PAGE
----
Research Insider this week gets up close with Sara Wong, who is in her third year pursuing her PhD in Neuroscience, at the University of Nottingham UK. Sara who is also the co-founder of 100 Scientists of Malaysia is researching how to improve intranasal administration of oxytocin, dubbed as the “love hormone”. Oxytocin has potential therapeutic use in disorders that display socio-behaviour deficits such as autistic spectrum disorder (ASD) and schizophrenia. Research Insider also identifies the areas of United Nation’s Sustainable Development Goals (SDG) which the research covers and its impact.
What got you into your research field?
When I was first taught Biology, I really enjoyed it! Yet, I had no idea what to pursue aside medicine if I was interested in science. I was introduced to Biomedical Science by my STPM Biology teacher and loved the broad range of subjects under it. I gradually found myself drawn towards pharmacology (studying drugs and their effects on the human body) and later down the line, neuroscience (the study of the nervous system).
I found the brain fascinating! I loved learning about the different neurotransmitters, how neurones communicate and the pathways that go wrong with certain CNS diseases. I never turned back since.
What is the novelty of your research?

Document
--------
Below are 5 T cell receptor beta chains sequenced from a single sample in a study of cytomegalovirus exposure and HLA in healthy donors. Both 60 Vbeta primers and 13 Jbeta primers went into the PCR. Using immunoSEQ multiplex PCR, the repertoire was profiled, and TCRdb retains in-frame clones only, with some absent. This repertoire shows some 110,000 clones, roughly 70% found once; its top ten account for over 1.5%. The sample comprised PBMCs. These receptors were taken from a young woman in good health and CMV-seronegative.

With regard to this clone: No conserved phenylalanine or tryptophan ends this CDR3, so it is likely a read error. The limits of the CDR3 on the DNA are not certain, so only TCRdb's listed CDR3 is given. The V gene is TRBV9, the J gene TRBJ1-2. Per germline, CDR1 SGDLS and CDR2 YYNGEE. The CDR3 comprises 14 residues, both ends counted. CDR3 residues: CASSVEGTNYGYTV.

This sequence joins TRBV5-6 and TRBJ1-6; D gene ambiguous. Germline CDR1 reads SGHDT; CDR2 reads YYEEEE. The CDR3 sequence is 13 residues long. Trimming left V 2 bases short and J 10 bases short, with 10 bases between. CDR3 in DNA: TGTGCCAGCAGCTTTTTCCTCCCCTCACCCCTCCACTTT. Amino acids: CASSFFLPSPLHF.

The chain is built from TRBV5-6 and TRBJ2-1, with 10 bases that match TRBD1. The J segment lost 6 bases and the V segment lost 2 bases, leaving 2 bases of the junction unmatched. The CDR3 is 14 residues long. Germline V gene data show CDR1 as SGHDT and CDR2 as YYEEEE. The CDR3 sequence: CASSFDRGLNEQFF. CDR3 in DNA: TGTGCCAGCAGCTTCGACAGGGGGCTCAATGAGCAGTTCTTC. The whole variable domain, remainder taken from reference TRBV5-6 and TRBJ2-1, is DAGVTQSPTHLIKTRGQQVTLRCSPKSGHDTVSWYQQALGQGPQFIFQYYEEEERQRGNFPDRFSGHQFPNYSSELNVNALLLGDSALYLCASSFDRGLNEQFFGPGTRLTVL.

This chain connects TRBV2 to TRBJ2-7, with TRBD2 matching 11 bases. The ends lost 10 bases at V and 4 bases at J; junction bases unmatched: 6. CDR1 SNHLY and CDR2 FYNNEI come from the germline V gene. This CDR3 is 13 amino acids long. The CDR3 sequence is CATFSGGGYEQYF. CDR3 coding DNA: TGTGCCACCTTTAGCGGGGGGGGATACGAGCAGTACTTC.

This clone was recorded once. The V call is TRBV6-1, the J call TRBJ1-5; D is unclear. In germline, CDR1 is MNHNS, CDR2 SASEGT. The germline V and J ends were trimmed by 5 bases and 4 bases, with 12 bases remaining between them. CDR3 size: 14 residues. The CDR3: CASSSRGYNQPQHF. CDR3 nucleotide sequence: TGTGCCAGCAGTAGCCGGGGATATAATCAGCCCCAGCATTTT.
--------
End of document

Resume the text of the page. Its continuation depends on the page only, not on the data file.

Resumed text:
The main character of my research is the hormone and neuropeptide oxytocin. Oxytocin is known to modulate social behaviour, making it a popular drug of investigation for disorders with social behaviour deficits, such as Autism Spectrum Disorder (ASD) and schizophrenia. Unfortunately, oxytocin does not penetrate our brain efficiently if given via peripheral injections, due to the blood brain barrier, whose job is to keep things out of the brain! Thus, I look at administering oxytocin up the nose (intranasal) which solves the barrier issue and whether I can further improve intranasal delivery by combining oxytocin with a new carrier peptide.
Why is your research important?
Getting drugs to penetrate the brain efficiently is a huge problem. If we were to successfully improve drug penetration of the brain with a minimal effective dose and non-invasively, we would be able to treat the symptoms as well as decrease chances of unwanted side effects that may occur due to excess oxytocin levels outside the brain.
What is the SDG impact of your research?
Currently, there are no available medical treatment for social behaviour and cognition deficits aside from behavioural interventions in people with ASD. In people with schizophrenia, second-generation antipsychotics fail to improve negative (eg social withdrawal and loss of interest) and cognitive symptoms (eg memory). These symptoms are long-term and debilitating, often preventing them from reintegrating into society. Being able to treat these symptoms would ensure the health and wellbeing of these individuals, as well as relieve socio-economic burdens of countries.
Watch the third episode of Malaysian Research Insider, a webinar series organised by Malaysian Biosciences Scholars (MBIOS) and 100 Scientists of Malaysia in collaboration with Science Media Centre Malaysia with Sara Wong
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